The U.S. now aims to cut annual greenhouse gas emissions in half—between 50% and 52% lower than 2005 levels—by the end of the decade. The Biden administration announced the goal today as its new commitment under the Paris climate agreement, nearly doubling the previous commitment made under Obama.
The goal (called an “NDC,” or nationally determined contribution, in Paris Agreement jargon) is in line with what climate scientists say is necessary to avoid the worst impacts from climate change. And multiple studies have also found that it’s feasible, though it will require a massive push to roll out renewable energy, electric cars, and other technology much faster than is happening today.
“A good target should do two things at the same time—it should be challenging and ambitious and in-line with the science, something that sets us up as a country to get our emissions in a place where we can reasonably say we’re keeping the global path to success open to keep warming under 1.5 [degrees Celsius],” says Nathan Hultman, who helped develop the Paris Agreement as a White House official under Obama, and who now runs the Center for Global Sustainability at the University of Maryland. “And then the other thing that target should do, of course, is be achievable. There should be a plausible pathway to success.”
In one analysis, Hultman and other researchers found that a combination of new policies and federal standards could cut emissions 51% by 2030. It would involve a quick shift to zero-emissions electricity generation, incentives and standards for cleaner cars, and other changes like making buildings more efficient and pouring investment into reforestation and better land management. Other studies have looked at slightly different paths to get to roughly the same goal.
The new goal is a much bigger cut than the Obama administration’s target of a 26% to 28% reduction in emissions by 2025. That’s partly by design—countries set voluntary goals under the Paris agreement and then are expected to ramp up ambition over time. But the reality of what’s possible has also changed, as the cost of everything from solar panels and batteries to LED lights has quickly fallen at the same time that the technologies have improved. “We’re in a much different market position now than we were even five or six years ago, and frankly, a place that we didn’t even anticipate,” Hultman says.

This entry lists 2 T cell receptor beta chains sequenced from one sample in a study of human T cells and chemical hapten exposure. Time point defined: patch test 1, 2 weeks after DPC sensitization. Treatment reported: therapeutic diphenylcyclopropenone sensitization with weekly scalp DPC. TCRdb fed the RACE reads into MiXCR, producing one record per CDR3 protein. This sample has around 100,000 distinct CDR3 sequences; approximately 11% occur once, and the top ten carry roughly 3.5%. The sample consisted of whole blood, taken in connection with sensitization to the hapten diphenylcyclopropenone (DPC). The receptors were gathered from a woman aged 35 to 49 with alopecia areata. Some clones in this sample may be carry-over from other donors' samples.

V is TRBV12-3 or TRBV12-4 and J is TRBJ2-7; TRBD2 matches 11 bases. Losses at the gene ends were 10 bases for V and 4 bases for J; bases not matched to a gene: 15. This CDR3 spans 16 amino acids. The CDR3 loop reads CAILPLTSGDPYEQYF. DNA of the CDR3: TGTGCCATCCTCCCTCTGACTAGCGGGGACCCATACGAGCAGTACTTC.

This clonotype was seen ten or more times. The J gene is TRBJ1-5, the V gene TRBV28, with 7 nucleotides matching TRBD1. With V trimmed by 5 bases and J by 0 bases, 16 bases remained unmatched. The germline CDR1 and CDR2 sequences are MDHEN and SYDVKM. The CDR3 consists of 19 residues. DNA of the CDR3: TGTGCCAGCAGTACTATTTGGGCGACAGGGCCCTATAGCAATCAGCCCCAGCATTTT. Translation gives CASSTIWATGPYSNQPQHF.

Cities, states, and companies also moved aggressively on climate change even as the Trump administration pulled out of the Paris Agreement and worked to roll back dozens of environmental policies. More than 200 American companies have science-based targets to cut emissions. (Hundreds also pushed the administration to set the new target.) More than 170 U.S. cities are moving to 100% renewable energy. The progress that’s already happening will help make it possible for the country as a whole to meet the 2030 goal.
Of course, just setting the goal doesn’t mean it’s going to happen. Globally, few countries are on track for their original Paris Agreement targets. It still isn’t clear what Congress will do with the American Jobs Plan, Biden’s $2.2 trillion package to rebuild the power grid, incentivize electric vehicles, and otherwise move toward a lower-emissions future. “Congress is absolutely essential for this NDC to become reality,” says Leah Stokes, an assistant professor at the University of California Santa Barbara who focuses on energy, climate, and environmental politics. The 50% goal is grounded in what can happen politically, Hultman says.
Some environmental advocates argue that we should be going faster. The nonprofit Friends of the Earth, for example, has been calling for a 70% reduction in U.S. emissions by 2030, along with financing to help enable another 125% reduction in developing countries. In a major climate report in 2018, scientists in the Intergovernmental Panel on Climate Change said that the whole world would have to cut emissions by around 45% by 2030 in order to have a good chance of limiting global warming to 1.5 degrees Celsius and avoiding some of the worst impacts of climate change, from more severe flooding to the collapse of coral reefs.
“If the U.S. contributes a 50% cut, you have to ask yourself, is that enough?” says Stokes. “Or should the U.S. be doing more? Some people say that the developed world, which is responsible for the vast majority of historic emissions, has the responsibility to be doing more. But 50% is a lot, and it’s going to be hard to do. So there’s a question about realism here. These are goals to do something that are actually realistic.”
If the American Jobs Plan succeeds, as the name implies, it can also help the country recover from the pandemic by creating jobs and rebuilding communities that have been hardest hit economically—including those that once relied on industries like coal.
“I think what you’ve seen from the president is a commitment that’s going to lead us to really powerfully reenter the international agreement, and recognize that we are going to be on track to address the challenge of climate,” Gina McCarthy, White House domestic climate adviser, said on a recent press call organized by the nonprofit World Resources Institute. “But we’re going to do it in a way that’s very deliberate, that is really looking at how we grow good jobs, ensure that they are union accessible, and make sure that we leave no community and no worker behind.”